Manuel Pellegini plays the blame game, says Burnley’s two balls were better than Manchester City’s balls

Premier League Sunday was marked by missed opportunities by top-of-the-table clubs to secure three points, and the beautifully poetic list of excuses originating from their respective managers.

Manuel Pellegrini’s Manchester City blew a convincing 2-0 halftime lead at home to the barely professional Burnley, escaping with only a 2-2 draw and whatever remaining self-respect they could shove into their pockets. It wasn’t two points the Citizens should feel very pleased about dropping, considering they’re trying to convince themselves that they can still catch Chelsea.

Not wanting to be left out of the blame game party, Pellegrini delivered his own “What had happened was…” summary of the game:

“In football, just two balls can decide the score. I think we played very well in the first half. In the second half, when they scored they grew.”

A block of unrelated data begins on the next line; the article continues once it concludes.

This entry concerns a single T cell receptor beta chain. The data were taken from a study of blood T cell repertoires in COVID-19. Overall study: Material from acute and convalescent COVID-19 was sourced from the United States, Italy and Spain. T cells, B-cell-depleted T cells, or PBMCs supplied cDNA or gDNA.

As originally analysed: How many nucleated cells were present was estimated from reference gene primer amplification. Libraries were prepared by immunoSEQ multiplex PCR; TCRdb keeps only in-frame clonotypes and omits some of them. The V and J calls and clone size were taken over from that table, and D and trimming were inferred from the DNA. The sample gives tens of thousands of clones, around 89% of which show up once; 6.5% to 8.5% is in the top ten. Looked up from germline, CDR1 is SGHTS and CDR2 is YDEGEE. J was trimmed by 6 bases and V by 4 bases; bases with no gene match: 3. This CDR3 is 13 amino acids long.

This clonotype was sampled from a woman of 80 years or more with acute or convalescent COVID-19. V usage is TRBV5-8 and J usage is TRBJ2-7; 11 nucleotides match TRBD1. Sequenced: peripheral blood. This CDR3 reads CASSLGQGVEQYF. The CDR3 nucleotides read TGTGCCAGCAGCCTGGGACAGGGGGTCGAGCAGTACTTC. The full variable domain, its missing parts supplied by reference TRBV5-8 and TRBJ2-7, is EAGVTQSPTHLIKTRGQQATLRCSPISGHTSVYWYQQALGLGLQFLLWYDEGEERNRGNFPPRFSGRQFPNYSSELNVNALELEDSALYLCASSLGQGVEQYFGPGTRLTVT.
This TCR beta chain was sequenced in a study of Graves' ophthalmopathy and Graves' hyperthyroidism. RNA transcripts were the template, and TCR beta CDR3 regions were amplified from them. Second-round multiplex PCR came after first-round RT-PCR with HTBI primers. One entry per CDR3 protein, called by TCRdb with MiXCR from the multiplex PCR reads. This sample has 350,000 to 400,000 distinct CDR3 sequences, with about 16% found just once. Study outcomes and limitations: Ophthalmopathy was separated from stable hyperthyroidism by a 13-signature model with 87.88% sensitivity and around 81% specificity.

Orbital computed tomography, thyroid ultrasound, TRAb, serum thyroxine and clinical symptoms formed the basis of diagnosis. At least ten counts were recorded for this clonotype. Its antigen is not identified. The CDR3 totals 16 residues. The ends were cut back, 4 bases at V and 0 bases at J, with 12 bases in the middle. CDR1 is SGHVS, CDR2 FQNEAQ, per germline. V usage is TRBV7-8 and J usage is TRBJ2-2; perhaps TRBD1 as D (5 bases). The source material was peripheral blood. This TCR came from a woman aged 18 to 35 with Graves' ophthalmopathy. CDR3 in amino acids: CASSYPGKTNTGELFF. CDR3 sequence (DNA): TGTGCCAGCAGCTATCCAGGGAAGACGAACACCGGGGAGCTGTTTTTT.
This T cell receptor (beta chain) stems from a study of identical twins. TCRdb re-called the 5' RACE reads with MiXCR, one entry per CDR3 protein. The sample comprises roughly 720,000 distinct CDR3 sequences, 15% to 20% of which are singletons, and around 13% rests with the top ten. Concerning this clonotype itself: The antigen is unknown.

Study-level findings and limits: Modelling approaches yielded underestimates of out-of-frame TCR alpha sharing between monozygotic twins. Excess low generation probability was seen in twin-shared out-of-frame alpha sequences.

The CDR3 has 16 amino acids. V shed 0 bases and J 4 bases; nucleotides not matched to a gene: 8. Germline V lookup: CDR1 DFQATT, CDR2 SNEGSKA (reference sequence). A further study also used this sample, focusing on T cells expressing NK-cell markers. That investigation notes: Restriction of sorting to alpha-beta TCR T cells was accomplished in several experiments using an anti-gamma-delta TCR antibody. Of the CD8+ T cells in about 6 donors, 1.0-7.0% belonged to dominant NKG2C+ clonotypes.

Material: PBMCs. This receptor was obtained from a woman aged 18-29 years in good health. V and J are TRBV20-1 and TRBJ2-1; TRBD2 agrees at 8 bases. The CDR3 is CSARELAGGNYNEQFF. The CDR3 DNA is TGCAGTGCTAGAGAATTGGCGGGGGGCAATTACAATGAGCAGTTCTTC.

There are a few ways to interpret this quote:

  • Pellegrini believes City were the dominant team and just unlucky to see Burnley convert the few chances it had. Burnley only registered three shots on goal, so he isn’t far off.
  • By “balls,” he was referring to boldness or confidence. Maybe Pellegrini thought his team was too timid in the second half and allowed Burnley, a club without a single recognizable face, back into the game.
  • Actual balls. Manchester City may have been so poor in the second half due to a freak simultaneous outbreak of stress-induced testicular injuries. After each Burnley goal, things only got worse.

“It is difficult for all the teams, especially our team because we played on a very heavy pitch against West Bromwich in the last game, to keep the same pace in the second half.”

This is a legitimate statement if you consider that snow made the field at West Brom difficult to play on — or ignore that Manchester City are one of the deepest clubs in the world, or that Burnley played their last game at the exact same time.

But hey, a theme’s a theme, and Pellegrini got the memo that all the top coaches in the Premier League were going to come out and blame everyone but themselves or their own players for failing to win today. He’s a team player and company man. They’re good qualities to have.

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